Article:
Should you get a genetic screen before having kids?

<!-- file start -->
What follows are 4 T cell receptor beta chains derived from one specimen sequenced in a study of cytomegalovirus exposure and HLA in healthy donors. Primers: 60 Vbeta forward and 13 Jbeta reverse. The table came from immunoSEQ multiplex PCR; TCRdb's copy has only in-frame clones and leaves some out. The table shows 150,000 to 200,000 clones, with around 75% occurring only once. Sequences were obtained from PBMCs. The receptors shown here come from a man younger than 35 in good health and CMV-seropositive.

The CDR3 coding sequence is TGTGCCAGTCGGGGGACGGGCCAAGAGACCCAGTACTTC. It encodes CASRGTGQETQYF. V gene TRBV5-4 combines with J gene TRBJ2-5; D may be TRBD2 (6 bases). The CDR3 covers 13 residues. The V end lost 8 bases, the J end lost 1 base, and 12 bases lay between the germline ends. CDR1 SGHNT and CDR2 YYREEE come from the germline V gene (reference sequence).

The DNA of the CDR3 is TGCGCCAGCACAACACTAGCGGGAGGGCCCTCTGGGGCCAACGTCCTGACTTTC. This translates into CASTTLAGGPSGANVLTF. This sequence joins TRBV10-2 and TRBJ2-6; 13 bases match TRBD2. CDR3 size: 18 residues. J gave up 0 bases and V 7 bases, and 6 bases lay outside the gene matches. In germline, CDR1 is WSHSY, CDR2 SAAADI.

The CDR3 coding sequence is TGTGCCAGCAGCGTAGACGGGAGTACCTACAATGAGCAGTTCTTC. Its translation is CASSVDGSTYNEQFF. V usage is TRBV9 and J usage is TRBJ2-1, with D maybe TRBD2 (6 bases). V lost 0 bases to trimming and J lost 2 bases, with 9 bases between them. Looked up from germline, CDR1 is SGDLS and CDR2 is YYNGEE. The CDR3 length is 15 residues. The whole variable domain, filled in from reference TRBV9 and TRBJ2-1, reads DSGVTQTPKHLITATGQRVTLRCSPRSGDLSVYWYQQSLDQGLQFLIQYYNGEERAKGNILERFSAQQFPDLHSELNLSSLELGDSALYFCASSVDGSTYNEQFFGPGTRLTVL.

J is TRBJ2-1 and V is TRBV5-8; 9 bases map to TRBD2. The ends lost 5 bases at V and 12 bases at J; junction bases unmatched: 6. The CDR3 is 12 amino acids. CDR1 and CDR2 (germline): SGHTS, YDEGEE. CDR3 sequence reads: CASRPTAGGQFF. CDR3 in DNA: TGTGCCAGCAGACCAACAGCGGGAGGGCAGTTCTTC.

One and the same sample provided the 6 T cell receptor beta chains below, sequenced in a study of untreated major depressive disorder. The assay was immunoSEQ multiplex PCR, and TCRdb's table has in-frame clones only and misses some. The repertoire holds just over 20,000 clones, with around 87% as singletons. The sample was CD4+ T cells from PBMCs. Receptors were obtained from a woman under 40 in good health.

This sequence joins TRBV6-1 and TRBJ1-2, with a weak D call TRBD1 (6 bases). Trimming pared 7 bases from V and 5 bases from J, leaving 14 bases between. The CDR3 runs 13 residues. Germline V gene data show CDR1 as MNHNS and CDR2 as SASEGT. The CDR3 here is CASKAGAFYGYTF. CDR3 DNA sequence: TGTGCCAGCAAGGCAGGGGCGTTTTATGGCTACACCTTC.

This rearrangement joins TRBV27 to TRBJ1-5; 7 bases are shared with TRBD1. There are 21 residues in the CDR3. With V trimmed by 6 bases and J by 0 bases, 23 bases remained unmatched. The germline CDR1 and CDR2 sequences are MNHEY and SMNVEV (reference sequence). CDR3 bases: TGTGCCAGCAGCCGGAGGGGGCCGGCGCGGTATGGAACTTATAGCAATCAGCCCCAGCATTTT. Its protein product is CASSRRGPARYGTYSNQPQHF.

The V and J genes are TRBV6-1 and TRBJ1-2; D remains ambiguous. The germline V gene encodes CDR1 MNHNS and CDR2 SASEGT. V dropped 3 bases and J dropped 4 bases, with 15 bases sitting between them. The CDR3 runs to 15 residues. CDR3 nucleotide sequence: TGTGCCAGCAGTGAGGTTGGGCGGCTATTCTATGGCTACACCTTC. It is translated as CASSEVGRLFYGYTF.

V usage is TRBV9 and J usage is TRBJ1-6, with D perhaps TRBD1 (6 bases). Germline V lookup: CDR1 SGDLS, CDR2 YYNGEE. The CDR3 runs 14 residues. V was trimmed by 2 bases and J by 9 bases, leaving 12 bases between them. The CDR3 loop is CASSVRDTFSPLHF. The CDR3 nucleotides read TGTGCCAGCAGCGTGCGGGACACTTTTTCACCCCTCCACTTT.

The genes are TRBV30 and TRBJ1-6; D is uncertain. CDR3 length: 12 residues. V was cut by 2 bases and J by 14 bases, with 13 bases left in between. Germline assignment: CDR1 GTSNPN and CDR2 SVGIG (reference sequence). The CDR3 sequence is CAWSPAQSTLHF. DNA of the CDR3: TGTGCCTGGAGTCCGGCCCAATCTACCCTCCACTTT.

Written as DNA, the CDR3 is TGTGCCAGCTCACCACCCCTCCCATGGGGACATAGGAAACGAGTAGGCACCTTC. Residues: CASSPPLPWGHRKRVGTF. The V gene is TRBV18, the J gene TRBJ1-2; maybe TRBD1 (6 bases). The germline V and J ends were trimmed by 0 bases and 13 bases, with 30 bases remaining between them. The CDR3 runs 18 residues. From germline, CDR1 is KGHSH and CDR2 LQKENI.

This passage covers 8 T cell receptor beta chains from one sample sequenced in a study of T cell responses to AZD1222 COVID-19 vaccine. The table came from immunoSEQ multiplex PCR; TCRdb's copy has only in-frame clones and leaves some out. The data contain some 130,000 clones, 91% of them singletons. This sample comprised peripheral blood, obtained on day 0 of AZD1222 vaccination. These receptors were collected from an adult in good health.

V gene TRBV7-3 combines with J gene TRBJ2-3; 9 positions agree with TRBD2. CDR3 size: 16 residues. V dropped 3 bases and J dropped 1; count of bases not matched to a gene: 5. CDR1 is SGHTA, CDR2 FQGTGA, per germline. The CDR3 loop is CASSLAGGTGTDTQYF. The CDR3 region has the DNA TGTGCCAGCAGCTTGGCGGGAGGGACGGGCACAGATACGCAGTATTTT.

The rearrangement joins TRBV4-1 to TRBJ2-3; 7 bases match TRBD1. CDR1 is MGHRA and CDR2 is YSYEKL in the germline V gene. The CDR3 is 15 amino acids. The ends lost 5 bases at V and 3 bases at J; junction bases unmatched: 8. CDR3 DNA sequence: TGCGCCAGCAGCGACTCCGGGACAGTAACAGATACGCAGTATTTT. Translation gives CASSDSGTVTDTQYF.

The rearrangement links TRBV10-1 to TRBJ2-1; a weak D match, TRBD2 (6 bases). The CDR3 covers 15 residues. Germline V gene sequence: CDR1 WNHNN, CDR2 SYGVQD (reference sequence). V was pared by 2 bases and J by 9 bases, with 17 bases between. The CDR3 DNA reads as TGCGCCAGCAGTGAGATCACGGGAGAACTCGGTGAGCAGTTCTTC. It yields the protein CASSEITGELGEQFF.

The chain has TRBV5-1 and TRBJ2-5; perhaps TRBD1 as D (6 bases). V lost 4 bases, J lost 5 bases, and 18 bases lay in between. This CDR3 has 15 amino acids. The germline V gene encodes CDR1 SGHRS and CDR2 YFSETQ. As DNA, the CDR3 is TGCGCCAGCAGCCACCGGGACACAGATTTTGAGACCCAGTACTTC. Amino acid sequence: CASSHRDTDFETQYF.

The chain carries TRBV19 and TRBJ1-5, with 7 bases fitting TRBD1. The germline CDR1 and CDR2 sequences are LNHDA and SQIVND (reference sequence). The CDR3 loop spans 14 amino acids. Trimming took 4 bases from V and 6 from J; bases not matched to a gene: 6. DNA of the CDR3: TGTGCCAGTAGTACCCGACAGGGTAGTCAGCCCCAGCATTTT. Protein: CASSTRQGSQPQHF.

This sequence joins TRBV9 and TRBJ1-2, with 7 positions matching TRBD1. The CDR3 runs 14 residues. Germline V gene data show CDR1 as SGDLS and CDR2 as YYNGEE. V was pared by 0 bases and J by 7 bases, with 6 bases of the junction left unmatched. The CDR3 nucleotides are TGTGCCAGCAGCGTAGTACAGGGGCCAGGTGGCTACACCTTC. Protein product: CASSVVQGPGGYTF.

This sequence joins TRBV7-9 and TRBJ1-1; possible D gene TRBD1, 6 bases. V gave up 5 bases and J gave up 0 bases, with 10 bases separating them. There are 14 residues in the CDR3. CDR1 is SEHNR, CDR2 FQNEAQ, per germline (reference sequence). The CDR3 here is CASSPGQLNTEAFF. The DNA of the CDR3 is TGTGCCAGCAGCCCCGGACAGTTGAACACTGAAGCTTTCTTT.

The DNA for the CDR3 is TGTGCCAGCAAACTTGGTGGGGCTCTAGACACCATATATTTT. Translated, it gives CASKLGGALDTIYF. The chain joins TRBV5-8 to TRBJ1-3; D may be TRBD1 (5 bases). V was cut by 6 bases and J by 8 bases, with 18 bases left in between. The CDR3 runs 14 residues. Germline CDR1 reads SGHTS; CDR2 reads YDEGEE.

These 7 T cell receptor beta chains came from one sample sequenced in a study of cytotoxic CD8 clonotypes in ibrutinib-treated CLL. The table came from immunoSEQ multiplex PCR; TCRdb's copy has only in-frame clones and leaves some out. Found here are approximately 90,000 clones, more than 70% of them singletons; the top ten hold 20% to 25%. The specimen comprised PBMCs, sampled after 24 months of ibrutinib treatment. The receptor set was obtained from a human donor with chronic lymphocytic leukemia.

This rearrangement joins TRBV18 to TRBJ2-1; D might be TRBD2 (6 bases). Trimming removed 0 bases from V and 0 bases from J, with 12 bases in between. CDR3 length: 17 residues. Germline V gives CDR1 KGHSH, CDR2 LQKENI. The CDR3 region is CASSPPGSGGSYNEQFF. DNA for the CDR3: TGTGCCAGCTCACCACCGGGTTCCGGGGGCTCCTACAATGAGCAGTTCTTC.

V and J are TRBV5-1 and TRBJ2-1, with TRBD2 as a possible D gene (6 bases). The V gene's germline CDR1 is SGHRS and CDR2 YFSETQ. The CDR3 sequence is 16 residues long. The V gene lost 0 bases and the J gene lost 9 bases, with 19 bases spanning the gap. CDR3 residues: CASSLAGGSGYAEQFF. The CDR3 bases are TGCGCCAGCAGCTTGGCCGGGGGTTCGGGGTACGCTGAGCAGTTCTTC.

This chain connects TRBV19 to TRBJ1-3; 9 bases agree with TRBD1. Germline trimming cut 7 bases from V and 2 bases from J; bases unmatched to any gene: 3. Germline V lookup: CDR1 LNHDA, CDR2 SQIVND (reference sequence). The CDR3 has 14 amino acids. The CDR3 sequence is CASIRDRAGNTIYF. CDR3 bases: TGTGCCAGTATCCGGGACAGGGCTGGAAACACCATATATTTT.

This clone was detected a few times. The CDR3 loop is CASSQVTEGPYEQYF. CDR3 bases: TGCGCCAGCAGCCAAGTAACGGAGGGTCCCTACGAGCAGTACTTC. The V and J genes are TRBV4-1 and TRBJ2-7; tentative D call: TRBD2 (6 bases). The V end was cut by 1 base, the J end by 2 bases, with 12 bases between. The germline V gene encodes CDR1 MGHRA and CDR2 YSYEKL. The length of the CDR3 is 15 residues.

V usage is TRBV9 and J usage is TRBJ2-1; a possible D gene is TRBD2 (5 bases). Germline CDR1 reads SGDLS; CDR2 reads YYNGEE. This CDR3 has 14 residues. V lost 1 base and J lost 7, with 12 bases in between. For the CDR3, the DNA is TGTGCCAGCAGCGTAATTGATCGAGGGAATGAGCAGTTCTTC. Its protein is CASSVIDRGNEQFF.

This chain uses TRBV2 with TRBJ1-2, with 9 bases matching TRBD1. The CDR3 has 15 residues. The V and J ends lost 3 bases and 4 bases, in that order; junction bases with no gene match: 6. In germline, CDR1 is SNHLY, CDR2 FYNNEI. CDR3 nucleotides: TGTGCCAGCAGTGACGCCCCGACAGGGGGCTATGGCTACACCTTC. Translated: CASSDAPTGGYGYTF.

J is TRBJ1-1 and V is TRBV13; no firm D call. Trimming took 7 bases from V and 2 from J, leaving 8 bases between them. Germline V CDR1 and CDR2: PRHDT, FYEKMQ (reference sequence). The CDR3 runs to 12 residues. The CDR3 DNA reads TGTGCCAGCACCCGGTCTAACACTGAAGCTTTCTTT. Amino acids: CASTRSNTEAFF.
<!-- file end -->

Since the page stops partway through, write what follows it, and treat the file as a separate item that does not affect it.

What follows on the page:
first_imgPreconception screening can help couples prepare for the possibility their child may be born with a medical condition. Pregnancy comes with many unknowns. Perhaps one of the most harrowing is whether a child will be born healthy. Now, preconception screening—looking at the genetic risk factors of both partners before they conceive—is starting to answer that question.Many companies offer an array of screens to prospective parents. But these typically focus on a few hundred conditions, and couples often have to select which they’d like to be tested for. The problem is that some recessive conditions don’t show up in family histories, and the partners themselves may never have symptoms—making it unlikely they’ll ask the right questions. Now, researchers at the National Human Genome Research Institute’s Clinical Sequencing Exploratory Research Consortium are trying to expand screening options using whole-genome sequencing, which allows researchers to look broadly for carrier risk rather than screening specific genes or targeted panels.Science spoke with Sue Richards, a clinical medical geneticist at Oregon Health & Science University in Portland and a leader of the project, about findings published today in The American Journal of Human Genetics. This interview has been edited for length and clarity.Sign up for our daily newsletterGet more great content like this delivered right to you!Country *AfghanistanAland IslandsAlbaniaAlgeriaAndorraAngolaAnguillaAntarcticaAntigua and BarbudaArgentinaArmeniaArubaAustraliaAustriaAzerbaijanBahamasBahrainBangladeshBarbadosBelarusBelgiumBelizeBeninBermudaBhutanBolivia, Plurinational State ofBonaire, Sint Eustatius and SabaBosnia and HerzegovinaBotswanaBouvet IslandBrazilBritish Indian Ocean TerritoryBrunei DarussalamBulgariaBurkina FasoBurundiCambodiaCameroonCanadaCape VerdeCayman IslandsCentral African RepublicChadChileChinaChristmas IslandCocos (Keeling) IslandsColombiaComorosCongoCongo, The Democratic Republic of theCook IslandsCosta RicaCote D’IvoireCroatiaCubaCuraçaoCyprusCzech RepublicDenmarkDjiboutiDominicaDominican RepublicEcuadorEgyptEl SalvadorEquatorial GuineaEritreaEstoniaEthiopiaFalkland Islands (Malvinas)Faroe IslandsFijiFinlandFranceFrench GuianaFrench PolynesiaFrench Southern TerritoriesGabonGambiaGeorgiaGermanyGhanaGibraltarGreeceGreenlandGrenadaGuadeloupeGuatemalaGuernseyGuineaGuinea-BissauGuyanaHaitiHeard Island and Mcdonald IslandsHoly See (Vatican City State)HondurasHong KongHungaryIcelandIndiaIndonesiaIran, Islamic Republic ofIraqIrelandIsle of ManIsraelItalyJamaicaJapanJerseyJordanKazakhstanKenyaKiribatiKorea, Democratic People’s Republic ofKorea, Republic ofKuwaitKyrgyzstanLao People’s Democratic RepublicLatviaLebanonLesothoLiberiaLibyan Arab JamahiriyaLiechtensteinLithuaniaLuxembourgMacaoMacedonia, The Former Yugoslav Republic ofMadagascarMalawiMalaysiaMaldivesMaliMaltaMartiniqueMauritaniaMauritiusMayotteMexicoMoldova, Republic ofMonacoMongoliaMontenegroMontserratMoroccoMozambiqueMyanmarNamibiaNauruNepalNetherlandsNew CaledoniaNew ZealandNicaraguaNigerNigeriaNiueNorfolk IslandNorwayOmanPakistanPalestinianPanamaPapua New GuineaParaguayPeruPhilippinesPitcairnPolandPortugalQatarReunionRomaniaRussian FederationRWANDASaint Barthélemy Saint Helena, Ascension and Tristan da CunhaSaint Kitts and NevisSaint LuciaSaint Martin (French part)Saint Pierre and MiquelonSaint Vincent and the GrenadinesSamoaSan MarinoSao Tome and PrincipeSaudi ArabiaSenegalSerbiaSeychellesSierra LeoneSingaporeSint Maarten (Dutch part)SlovakiaSloveniaSolomon IslandsSomaliaSouth AfricaSouth Georgia and the South Sandwich IslandsSouth SudanSpainSri LankaSudanSurinameSvalbard and Jan MayenSwazilandSwedenSwitzerlandSyrian Arab RepublicTaiwanTajikistanTanzania, United Republic ofThailandTimor-LesteTogoTokelauTongaTrinidad and TobagoTunisiaTurkeyTurkmenistanTurks and Caicos IslandsTuvaluUgandaUkraineUnited Arab EmiratesUnited KingdomUnited StatesUruguayUzbekistanVanuatuVenezuela, Bolivarian Republic ofVietnamVirgin Islands, BritishWallis and FutunaWestern SaharaYemenZambiaZimbabweI also wish to receive emails from AAAS/Science and Science advertisers, including information on products, services and special offers which may include but are not limited to news, careers information & upcoming events.Required fields are included by an asterisk(*)Q: How is your screen different than other preconception screens?A: We screened for many genes that are not on any current carrier screening panel … using whole-genome sequencing. Laboratories like mine have been offering carrier screening for many, many years, [but] the paradigm is shifting now from doing screening for single genes and targeted well-known variants [for disorders such as cystic fibrosis] to really a very large number of genes. [With whole-genome sequencing], we had the opportunity to cast a very, very large net.Q: What did you want to find out from this study?A: We wanted to know how patients choose what they want to learn about. And then, when they get their results, how do they use that information? The goal is to really empower people so they can make informed decisions about reproductive choices.Q: What did you do?A: Anyone who chose to be in the study would be screened for any life-threatening … genetic disorders. Then those results would be reported back. Then, we gave them a whole list of other types of genetic disorders that they could get carrier testing for—more than 700—and asked them if they wanted to know their results … for severe disorders, mild disorders, adult-onset disorders, and unpredictable disorders, where you wouldn’t be able to be sure about the phenotype. One of the findings … was that most people, over 90%, wanted all categories returned.Q: What else did you find?A: We found that the majority of people carry a variant, at least one. Some [carry] up to five disease-causing variants for a rare disorder. Between 3% to 4% of people had findings that were medically important for themselves. They had some gene [variant] that [meant] later in life they could develop cancer or cardiac disease or something like that.Q: What are the upsides? Why would people want to get this new kind of testing?A: Because we were using this technology of whole-genome sequencing, we were able to screen and offer people additional information about their own personal health. If you have a clinically actionable variant that for example is going to predispose you to have breast cancer or colon cancer, then we would report that finding if they wanted that. It was interesting that 99% wanted [medically actionable] information back. I think it speaks loudly to the fact that people want to know this information when they’re given that choice.Q: What are the downsides?A: A general practice in genetics for diagnostic testing is to also report those variants we can’t interpret, and we don’t know if they actually cause disease or don’t cause disease. … This is a huge problem. What we wouldn’t want to end up doing is having patients with great anxiety or having a prenatal diagnosis done for a variant of uncertain significance because you wouldn’t be able to interpret anything and that’s not making an informed choice. That’s not good knowledge—that could be harmful.Q: When will whole-genome prescreens be commercially available?A: It might be a little premature yet to do that. It’s close to being ready, but there were some regions of the genome that even this technology doesn’t get yet. There’s some common genetic disorders where the genes are very similar to other genes … this doesn’t work well for that. If there’s a repeat region, like in a fragile X, or Huntington disease, those kinds of regions are hard to screen for. In a very few years, we’re going to be ready, certainly technology wise.Q: Would you recommend this new kind of testing?A: Just because you can do more, should you do more? In this study, we were conservative in our approach, and we only reported variants we were quite confident were pathogenic, disease-causing variants. There’s going to be a discussion that continues in the genetics community. … When is the appropriate time to offer it? Let’s [not] do it until we’re really ready to do it right, because we don’t want to make mistakes.*Correction, 11 May, 9:47 a.m.: The image has been updated; the previous image showed an incorrect DNA helix. Getty Images/iStockphoto By Roni DenglerMay. 10, 2018 , 11:25 AM Should you get a genetic screen before having kids?last_img read more